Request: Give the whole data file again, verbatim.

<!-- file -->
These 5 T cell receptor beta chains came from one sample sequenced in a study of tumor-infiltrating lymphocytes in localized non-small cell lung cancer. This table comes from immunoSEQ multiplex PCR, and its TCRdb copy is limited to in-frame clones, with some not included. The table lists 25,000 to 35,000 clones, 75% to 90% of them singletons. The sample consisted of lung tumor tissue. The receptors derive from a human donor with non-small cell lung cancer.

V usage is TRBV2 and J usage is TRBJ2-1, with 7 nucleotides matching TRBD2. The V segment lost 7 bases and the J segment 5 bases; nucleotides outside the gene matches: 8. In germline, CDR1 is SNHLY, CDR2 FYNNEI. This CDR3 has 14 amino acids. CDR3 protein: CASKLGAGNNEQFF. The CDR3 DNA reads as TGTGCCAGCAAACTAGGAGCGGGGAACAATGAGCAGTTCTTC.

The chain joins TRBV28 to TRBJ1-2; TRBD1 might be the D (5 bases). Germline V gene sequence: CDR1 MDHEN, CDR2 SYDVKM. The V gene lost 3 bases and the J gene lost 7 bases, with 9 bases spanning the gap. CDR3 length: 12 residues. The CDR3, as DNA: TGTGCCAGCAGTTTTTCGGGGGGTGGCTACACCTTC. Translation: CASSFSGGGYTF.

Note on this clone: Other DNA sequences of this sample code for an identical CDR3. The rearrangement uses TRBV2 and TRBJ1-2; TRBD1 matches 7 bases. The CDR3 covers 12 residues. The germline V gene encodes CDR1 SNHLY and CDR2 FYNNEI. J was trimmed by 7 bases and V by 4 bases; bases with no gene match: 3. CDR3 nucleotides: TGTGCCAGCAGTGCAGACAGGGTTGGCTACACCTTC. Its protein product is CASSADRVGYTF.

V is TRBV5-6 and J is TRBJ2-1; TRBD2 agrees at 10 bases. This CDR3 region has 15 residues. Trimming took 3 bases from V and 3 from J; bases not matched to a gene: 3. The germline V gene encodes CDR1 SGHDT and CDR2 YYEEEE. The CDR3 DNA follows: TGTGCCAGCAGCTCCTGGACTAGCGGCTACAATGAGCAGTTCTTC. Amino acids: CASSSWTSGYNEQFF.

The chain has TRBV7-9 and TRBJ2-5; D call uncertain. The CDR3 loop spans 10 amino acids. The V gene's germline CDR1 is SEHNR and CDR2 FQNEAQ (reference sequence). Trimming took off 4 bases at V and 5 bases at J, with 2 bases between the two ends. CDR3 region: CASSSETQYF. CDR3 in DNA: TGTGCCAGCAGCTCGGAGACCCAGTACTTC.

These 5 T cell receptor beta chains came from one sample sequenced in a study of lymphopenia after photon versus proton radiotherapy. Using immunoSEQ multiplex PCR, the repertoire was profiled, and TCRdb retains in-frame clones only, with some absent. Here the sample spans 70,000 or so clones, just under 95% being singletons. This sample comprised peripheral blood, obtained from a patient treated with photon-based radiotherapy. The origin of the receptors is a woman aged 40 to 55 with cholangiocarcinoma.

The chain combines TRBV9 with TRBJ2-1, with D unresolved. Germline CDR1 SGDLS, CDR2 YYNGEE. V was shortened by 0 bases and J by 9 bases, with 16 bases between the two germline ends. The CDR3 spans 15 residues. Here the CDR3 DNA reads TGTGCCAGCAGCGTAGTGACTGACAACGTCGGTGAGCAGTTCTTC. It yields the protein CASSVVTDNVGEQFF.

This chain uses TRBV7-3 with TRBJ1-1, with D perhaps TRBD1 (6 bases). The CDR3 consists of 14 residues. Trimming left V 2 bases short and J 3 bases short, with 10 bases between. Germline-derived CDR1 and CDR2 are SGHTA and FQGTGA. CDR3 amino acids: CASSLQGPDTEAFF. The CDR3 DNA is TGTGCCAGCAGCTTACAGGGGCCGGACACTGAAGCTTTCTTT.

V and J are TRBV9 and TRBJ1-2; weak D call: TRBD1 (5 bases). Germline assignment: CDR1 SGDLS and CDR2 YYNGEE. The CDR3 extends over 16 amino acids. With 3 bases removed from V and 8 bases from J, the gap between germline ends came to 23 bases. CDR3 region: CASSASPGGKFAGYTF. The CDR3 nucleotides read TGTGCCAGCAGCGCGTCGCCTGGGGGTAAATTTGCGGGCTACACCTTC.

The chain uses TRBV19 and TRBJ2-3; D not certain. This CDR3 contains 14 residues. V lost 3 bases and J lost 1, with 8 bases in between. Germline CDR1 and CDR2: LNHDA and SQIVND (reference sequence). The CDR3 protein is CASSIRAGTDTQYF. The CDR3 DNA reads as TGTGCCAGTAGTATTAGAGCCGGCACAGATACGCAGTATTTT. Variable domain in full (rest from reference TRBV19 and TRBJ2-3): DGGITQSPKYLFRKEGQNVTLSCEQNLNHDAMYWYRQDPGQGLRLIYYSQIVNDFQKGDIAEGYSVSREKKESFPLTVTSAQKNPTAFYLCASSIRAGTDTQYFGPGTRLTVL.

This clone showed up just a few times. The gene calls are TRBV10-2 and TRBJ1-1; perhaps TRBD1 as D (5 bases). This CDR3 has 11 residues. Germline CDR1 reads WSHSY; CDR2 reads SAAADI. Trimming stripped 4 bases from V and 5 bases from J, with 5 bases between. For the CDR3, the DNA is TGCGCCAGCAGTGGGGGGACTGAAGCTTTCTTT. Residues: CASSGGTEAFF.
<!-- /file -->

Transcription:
These 5 T cell receptor beta chains came from one sample sequenced in a study of tumor-infiltrating lymphocytes in localized non-small cell lung cancer. This table comes from immunoSEQ multiplex PCR, and its TCRdb copy is limited to in-frame clones, with some not included. The table lists 25,000 to 35,000 clones, 75% to 90% of them singletons. The sample consisted of lung tumor tissue. The receptors derive from a human donor with non-small cell lung cancer.

V usage is TRBV2 and J usage is TRBJ2-1, with 7 nucleotides matching TRBD2. The V segment lost 7 bases and the J segment 5 bases; nucleotides outside the gene matches: 8. In germline, CDR1 is SNHLY, CDR2 FYNNEI. This CDR3 has 14 amino acids. CDR3 protein: CASKLGAGNNEQFF. The CDR3 DNA reads as TGTGCCAGCAAACTAGGAGCGGGGAACAATGAGCAGTTCTTC.

The chain joins TRBV28 to TRBJ1-2; TRBD1 might be the D (5 bases). Germline V gene sequence: CDR1 MDHEN, CDR2 SYDVKM. The V gene lost 3 bases and the J gene lost 7 bases, with 9 bases spanning the gap. CDR3 length: 12 residues. The CDR3, as DNA: TGTGCCAGCAGTTTTTCGGGGGGTGGCTACACCTTC. Translation: CASSFSGGGYTF.

Note on this clone: Other DNA sequences of this sample code for an identical CDR3. The rearrangement uses TRBV2 and TRBJ1-2; TRBD1 matches 7 bases. The CDR3 covers 12 residues. The germline V gene encodes CDR1 SNHLY and CDR2 FYNNEI. J was trimmed by 7 bases and V by 4 bases; bases with no gene match: 3. CDR3 nucleotides: TGTGCCAGCAGTGCAGACAGGGTTGGCTACACCTTC. Its protein product is CASSADRVGYTF.

V is TRBV5-6 and J is TRBJ2-1; TRBD2 agrees at 10 bases. This CDR3 region has 15 residues. Trimming took 3 bases from V and 3 from J; bases not matched to a gene: 3. The germline V gene encodes CDR1 SGHDT and CDR2 YYEEEE. The CDR3 DNA follows: TGTGCCAGCAGCTCCTGGACTAGCGGCTACAATGAGCAGTTCTTC. Amino acids: CASSSWTSGYNEQFF.

The chain has TRBV7-9 and TRBJ2-5; D call uncertain. The CDR3 loop spans 10 amino acids. The V gene's germline CDR1 is SEHNR and CDR2 FQNEAQ (reference sequence). Trimming took off 4 bases at V and 5 bases at J, with 2 bases between the two ends. CDR3 region: CASSSETQYF. CDR3 in DNA: TGTGCCAGCAGCTCGGAGACCCAGTACTTC.

These 5 T cell receptor beta chains came from one sample sequenced in a study of lymphopenia after photon versus proton radiotherapy. Using immunoSEQ multiplex PCR, the repertoire was profiled, and TCRdb retains in-frame clones only, with some absent. Here the sample spans 70,000 or so clones, just under 95% being singletons. This sample comprised peripheral blood, obtained from a patient treated with photon-based radiotherapy. The origin of the receptors is a woman aged 40 to 55 with cholangiocarcinoma.

The chain combines TRBV9 with TRBJ2-1, with D unresolved. Germline CDR1 SGDLS, CDR2 YYNGEE. V was shortened by 0 bases and J by 9 bases, with 16 bases between the two germline ends. The CDR3 spans 15 residues. Here the CDR3 DNA reads TGTGCCAGCAGCGTAGTGACTGACAACGTCGGTGAGCAGTTCTTC. It yields the protein CASSVVTDNVGEQFF.

This chain uses TRBV7-3 with TRBJ1-1, with D perhaps TRBD1 (6 bases). The CDR3 consists of 14 residues. Trimming left V 2 bases short and J 3 bases short, with 10 bases between. Germline-derived CDR1 and CDR2 are SGHTA and FQGTGA. CDR3 amino acids: CASSLQGPDTEAFF. The CDR3 DNA is TGTGCCAGCAGCTTACAGGGGCCGGACACTGAAGCTTTCTTT.

V and J are TRBV9 and TRBJ1-2; weak D call: TRBD1 (5 bases). Germline assignment: CDR1 SGDLS and CDR2 YYNGEE. The CDR3 extends over 16 amino acids. With 3 bases removed from V and 8 bases from J, the gap between germline ends came to 23 bases. CDR3 region: CASSASPGGKFAGYTF. The CDR3 nucleotides read TGTGCCAGCAGCGCGTCGCCTGGGGGTAAATTTGCGGGCTACACCTTC.

The chain uses TRBV19 and TRBJ2-3; D not certain. This CDR3 contains 14 residues. V lost 3 bases and J lost 1, with 8 bases in between. Germline CDR1 and CDR2: LNHDA and SQIVND (reference sequence). The CDR3 protein is CASSIRAGTDTQYF. The CDR3 DNA reads as TGTGCCAGTAGTATTAGAGCCGGCACAGATACGCAGTATTTT. Variable domain in full (rest from reference TRBV19 and TRBJ2-3): DGGITQSPKYLFRKEGQNVTLSCEQNLNHDAMYWYRQDPGQGLRLIYYSQIVNDFQKGDIAEGYSVSREKKESFPLTVTSAQKNPTAFYLCASSIRAGTDTQYFGPGTRLTVL.

This clone showed up just a few times. The gene calls are TRBV10-2 and TRBJ1-1; perhaps TRBD1 as D (5 bases). This CDR3 has 11 residues. Germline CDR1 reads WSHSY; CDR2 reads SAAADI. Trimming stripped 4 bases from V and 5 bases from J, with 5 bases between. For the CDR3, the DNA is TGCGCCAGCAGTGGGGGGACTGAAGCTTTCTTT. Residues: CASSGGTEAFF.